You Are What You Eat: How Diet Affects Eye Health

healthy foods

Thanks to advances in technology, the eye care industry is constantly evolving. From the perspective of an optical lab, we appreciate being able to provide the best products, services, and value to our customers. This includes digital surfacing, which offers clearer vision than ever before.

Most people know that what they eat affects their health, and may have even heard that carrots help them see in the dark. But do they know that a poor diet can actually cause vision problems and even blindness? That was the case with a 17-year-old boy whose shocking story was reported in the Annals of Internal Medicine last month [1]. His story brings attention to a very real issue: an improper diet, whatever the cause, can have very serious repercussions for eye health. It’s important that patients understand what a profound effect lifestyle choices can have on one of their most valuable assets: the ability to see. 

The picky teenage eater presented to doctors with lethargy, hearing loss, impaired vision but a normal body weight despite a diet consisting of only chips, French fries, white bread, and processed pork. Tests revealed that he suffered from low vitamin B-12 and anemia, so B-12 injections were prescribed. However, his condition continued to worsen, and after several years he lost his ability to see entirely due to severe optic neuropathy. While this is an extreme case, many children (and some adults) are picky eaters, and may not be getting the nutrition they need to maintain eye health from their diet. 

Are only picky eaters at risk for eye diseases?

Certain diseases can affect nutrition as well, which in turn can have dire consequences on vision. Eating disorders including but not limited to anorexia and bulimia affect 30 million people of all genders and ages in the U.S. [2] Alcoholism affects one in eight American adults, and can cause medical malnourishment [3]. The obesity epidemic has led to an increase in bariatric procedures such as gastric bypass surgery, which can have an effect on the absorption of nutrients from food. In 2017 alone, 228,000 bariatric procedures were performed in the U.S. [4] As can be seen from the data, these diseases are very common and can have a profound impact on eye health.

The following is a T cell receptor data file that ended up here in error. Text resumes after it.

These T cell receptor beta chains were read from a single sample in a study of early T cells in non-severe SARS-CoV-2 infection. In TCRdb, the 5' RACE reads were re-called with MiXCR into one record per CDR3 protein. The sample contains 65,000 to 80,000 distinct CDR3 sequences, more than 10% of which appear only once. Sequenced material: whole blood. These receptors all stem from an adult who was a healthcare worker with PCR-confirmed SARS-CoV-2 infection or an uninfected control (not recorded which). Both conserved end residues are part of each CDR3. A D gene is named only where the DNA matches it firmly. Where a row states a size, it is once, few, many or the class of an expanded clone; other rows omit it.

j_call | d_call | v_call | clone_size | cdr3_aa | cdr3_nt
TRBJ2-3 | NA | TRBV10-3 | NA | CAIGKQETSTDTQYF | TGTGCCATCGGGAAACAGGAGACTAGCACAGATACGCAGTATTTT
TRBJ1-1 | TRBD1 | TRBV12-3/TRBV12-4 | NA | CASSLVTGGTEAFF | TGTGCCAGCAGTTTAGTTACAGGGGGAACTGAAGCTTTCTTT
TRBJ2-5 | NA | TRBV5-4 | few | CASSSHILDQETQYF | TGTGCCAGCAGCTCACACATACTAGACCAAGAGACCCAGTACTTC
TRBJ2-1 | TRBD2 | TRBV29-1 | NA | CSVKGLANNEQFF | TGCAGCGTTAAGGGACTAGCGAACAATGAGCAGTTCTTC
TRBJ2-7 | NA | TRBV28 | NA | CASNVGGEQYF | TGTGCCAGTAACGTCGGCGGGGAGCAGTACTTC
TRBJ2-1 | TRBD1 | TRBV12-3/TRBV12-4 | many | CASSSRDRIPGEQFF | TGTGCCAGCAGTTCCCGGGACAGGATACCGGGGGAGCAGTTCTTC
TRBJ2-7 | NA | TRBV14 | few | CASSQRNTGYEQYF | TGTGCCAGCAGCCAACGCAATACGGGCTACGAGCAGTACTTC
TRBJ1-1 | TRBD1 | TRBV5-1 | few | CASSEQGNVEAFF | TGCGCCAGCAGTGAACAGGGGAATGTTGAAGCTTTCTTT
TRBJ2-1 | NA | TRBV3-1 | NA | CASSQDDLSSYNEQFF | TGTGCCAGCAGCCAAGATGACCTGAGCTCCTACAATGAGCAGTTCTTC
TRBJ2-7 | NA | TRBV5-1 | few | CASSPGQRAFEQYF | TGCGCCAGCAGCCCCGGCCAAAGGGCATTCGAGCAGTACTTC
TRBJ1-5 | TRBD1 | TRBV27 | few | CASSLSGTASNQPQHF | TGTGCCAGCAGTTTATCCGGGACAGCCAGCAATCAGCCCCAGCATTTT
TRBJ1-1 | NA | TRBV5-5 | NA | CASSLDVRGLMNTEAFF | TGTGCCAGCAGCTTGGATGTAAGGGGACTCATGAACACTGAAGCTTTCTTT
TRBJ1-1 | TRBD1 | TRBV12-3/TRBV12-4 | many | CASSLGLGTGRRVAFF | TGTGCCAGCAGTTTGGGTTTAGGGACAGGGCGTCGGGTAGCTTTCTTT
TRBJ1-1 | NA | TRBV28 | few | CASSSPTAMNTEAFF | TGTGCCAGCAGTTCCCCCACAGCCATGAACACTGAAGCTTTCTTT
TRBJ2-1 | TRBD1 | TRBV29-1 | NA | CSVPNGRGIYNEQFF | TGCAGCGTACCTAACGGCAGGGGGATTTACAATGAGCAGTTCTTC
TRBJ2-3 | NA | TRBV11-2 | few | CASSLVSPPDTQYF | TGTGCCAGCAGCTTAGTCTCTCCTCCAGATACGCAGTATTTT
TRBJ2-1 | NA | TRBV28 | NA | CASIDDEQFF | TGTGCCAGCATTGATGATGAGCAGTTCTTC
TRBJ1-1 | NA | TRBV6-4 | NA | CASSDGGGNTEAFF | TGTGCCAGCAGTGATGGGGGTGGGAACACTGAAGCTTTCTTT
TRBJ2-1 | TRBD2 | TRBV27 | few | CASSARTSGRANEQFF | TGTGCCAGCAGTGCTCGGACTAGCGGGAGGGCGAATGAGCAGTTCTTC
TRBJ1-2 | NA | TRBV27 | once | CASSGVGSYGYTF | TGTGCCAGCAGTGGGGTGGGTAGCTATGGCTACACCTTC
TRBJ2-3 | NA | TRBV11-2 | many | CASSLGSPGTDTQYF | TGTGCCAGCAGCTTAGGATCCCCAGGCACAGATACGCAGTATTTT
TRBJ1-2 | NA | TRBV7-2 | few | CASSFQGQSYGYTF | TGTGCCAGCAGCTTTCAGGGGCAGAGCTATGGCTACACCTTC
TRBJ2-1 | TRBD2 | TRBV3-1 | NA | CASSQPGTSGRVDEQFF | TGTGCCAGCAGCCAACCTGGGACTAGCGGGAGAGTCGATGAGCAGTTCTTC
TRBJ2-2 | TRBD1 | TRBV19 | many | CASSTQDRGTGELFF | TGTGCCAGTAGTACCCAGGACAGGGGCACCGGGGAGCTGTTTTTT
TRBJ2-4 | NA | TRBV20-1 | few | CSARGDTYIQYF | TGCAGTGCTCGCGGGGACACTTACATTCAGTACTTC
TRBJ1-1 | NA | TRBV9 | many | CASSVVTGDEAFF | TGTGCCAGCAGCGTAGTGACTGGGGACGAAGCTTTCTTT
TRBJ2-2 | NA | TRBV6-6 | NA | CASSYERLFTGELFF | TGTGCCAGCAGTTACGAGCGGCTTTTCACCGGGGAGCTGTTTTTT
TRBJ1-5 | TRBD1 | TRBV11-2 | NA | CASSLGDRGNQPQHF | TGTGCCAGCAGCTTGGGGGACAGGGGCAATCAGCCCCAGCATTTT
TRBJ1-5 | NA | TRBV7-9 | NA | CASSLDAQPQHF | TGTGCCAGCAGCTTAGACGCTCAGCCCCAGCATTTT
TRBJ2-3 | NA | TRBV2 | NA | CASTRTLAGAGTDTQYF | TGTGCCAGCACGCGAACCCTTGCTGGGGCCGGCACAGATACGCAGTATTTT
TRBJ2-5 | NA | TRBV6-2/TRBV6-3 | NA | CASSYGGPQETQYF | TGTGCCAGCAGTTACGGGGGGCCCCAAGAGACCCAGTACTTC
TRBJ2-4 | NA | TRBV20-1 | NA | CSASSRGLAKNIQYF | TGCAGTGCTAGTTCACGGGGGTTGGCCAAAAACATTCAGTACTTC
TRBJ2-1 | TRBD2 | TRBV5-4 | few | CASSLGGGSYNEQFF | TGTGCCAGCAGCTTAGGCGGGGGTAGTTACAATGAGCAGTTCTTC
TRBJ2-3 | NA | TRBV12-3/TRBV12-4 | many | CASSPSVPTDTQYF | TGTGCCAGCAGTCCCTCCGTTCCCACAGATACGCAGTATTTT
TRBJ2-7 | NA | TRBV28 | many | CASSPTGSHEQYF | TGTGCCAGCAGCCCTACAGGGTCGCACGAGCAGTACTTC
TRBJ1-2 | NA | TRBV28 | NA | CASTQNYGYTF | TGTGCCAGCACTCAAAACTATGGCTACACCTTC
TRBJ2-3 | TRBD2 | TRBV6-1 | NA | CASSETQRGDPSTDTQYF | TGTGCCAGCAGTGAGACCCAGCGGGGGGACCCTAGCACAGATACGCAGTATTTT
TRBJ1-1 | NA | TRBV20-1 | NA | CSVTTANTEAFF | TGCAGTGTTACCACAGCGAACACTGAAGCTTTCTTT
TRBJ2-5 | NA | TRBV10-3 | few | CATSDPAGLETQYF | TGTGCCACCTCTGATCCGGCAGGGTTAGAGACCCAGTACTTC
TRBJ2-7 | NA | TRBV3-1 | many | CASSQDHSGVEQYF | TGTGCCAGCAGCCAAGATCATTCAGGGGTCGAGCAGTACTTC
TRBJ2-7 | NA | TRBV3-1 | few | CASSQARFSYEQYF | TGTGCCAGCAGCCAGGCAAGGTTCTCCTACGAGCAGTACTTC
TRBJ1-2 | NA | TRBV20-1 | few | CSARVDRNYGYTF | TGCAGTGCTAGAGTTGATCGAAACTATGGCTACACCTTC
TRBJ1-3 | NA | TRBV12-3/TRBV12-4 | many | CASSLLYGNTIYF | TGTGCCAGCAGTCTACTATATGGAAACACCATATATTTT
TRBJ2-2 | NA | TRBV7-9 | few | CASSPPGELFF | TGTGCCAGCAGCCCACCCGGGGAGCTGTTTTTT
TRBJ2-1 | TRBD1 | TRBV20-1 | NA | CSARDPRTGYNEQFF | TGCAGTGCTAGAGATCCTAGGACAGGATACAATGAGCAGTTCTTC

How can I help my patients?

While these diseases are hard to overcome, opticians can encourage all patients to adopt an eye-healthy diet. Leafy green veggies such as kale, spinach, romaine lettuce, collard greens, turnip greens, broccoli, and peas provide lutein and zeaxanthin, which reduce the risk for cataracts and macular degeneration. Citrus fruits such as oranges, tangerines, grapefruit, and lemons provide the important antioxidant vitamin C, which supports blood supply to the eye. Beans, oysters, lean red meat, and poultry are good sources of zinc, which is essential to the production of melanin and aids in night vision. Cold water fish such as salmon, tuna and sardines are a great source of omega-3 fatty acids, which reduce the risk of glaucoma. And, as most patients are aware, orange-colored fruits and veggies such as carrots, sweet potatoes, apricots, and cantaloupe provide beta carotene, which aids in night vision. Just eating a few of these foods each day can go a long way to protecting one of the most important parts of the body: the eye. Allentown Optical understands that maintaining eye health is important for your patients. Our independent optical lab is here to help your optical business succeed. 


1. Blindness Caused by a Junk Food Diet

Rhys Harrison; Vicki Warburton, PhD; Andrew Lux, PhD; Denize Atan, PhD

2.  Prevalence of 12-Month Alcohol Use, High-Risk Drinking, and DSM-IV Alcohol Use Disorder in the United States, 2001-2002 to 2012-2013

3. Eating disorder statistics


4. Bariatric statistics